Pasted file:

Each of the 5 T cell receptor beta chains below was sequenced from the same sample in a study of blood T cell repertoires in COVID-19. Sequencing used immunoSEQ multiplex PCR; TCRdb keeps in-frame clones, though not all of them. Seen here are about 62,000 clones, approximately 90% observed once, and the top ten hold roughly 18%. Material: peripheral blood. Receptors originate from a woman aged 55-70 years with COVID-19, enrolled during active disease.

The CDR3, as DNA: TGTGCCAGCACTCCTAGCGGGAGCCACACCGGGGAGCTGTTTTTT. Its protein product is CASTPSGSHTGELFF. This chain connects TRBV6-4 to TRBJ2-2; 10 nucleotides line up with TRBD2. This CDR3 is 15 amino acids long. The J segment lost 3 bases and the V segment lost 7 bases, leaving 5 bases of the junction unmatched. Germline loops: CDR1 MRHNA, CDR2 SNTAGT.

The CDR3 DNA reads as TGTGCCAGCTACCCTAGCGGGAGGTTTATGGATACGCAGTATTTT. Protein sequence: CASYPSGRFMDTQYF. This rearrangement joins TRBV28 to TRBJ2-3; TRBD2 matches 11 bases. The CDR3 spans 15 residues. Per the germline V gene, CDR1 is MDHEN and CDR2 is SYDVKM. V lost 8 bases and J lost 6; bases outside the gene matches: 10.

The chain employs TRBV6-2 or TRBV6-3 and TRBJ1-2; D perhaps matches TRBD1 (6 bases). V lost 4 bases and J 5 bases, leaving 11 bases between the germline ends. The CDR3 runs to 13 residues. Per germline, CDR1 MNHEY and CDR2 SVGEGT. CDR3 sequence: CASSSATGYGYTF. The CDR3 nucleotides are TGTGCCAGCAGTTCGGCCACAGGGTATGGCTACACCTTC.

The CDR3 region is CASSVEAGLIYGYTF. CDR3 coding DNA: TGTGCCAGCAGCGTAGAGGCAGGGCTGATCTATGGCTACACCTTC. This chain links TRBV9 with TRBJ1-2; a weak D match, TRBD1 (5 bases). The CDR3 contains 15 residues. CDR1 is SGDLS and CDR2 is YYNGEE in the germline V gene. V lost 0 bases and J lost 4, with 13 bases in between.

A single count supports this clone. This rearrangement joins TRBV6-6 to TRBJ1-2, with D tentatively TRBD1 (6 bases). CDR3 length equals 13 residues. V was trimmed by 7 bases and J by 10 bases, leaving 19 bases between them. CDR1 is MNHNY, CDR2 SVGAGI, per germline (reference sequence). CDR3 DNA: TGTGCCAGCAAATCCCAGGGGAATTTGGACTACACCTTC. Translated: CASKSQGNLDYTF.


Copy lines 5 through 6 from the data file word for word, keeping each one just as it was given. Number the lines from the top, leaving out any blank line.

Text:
The CDR3 region is CASSVEAGLIYGYTF. CDR3 coding DNA: TGTGCCAGCAGCGTAGAGGCAGGGCTGATCTATGGCTACACCTTC. This chain links TRBV9 with TRBJ1-2; a weak D match, TRBD1 (5 bases). The CDR3 contains 15 residues. CDR1 is SGDLS and CDR2 is YYNGEE in the germline V gene. V lost 0 bases and J lost 4, with 13 bases in between.

A single count supports this clone. This rearrangement joins TRBV6-6 to TRBJ1-2, with D tentatively TRBD1 (6 bases). CDR3 length equals 13 residues. V was trimmed by 7 bases and J by 10 bases, leaving 19 bases between them. CDR1 is MNHNY, CDR2 SVGAGI, per germline (reference sequence). CDR3 DNA: TGTGCCAGCAAATCCCAGGGGAATTTGGACTACACCTTC. Translated: CASKSQGNLDYTF.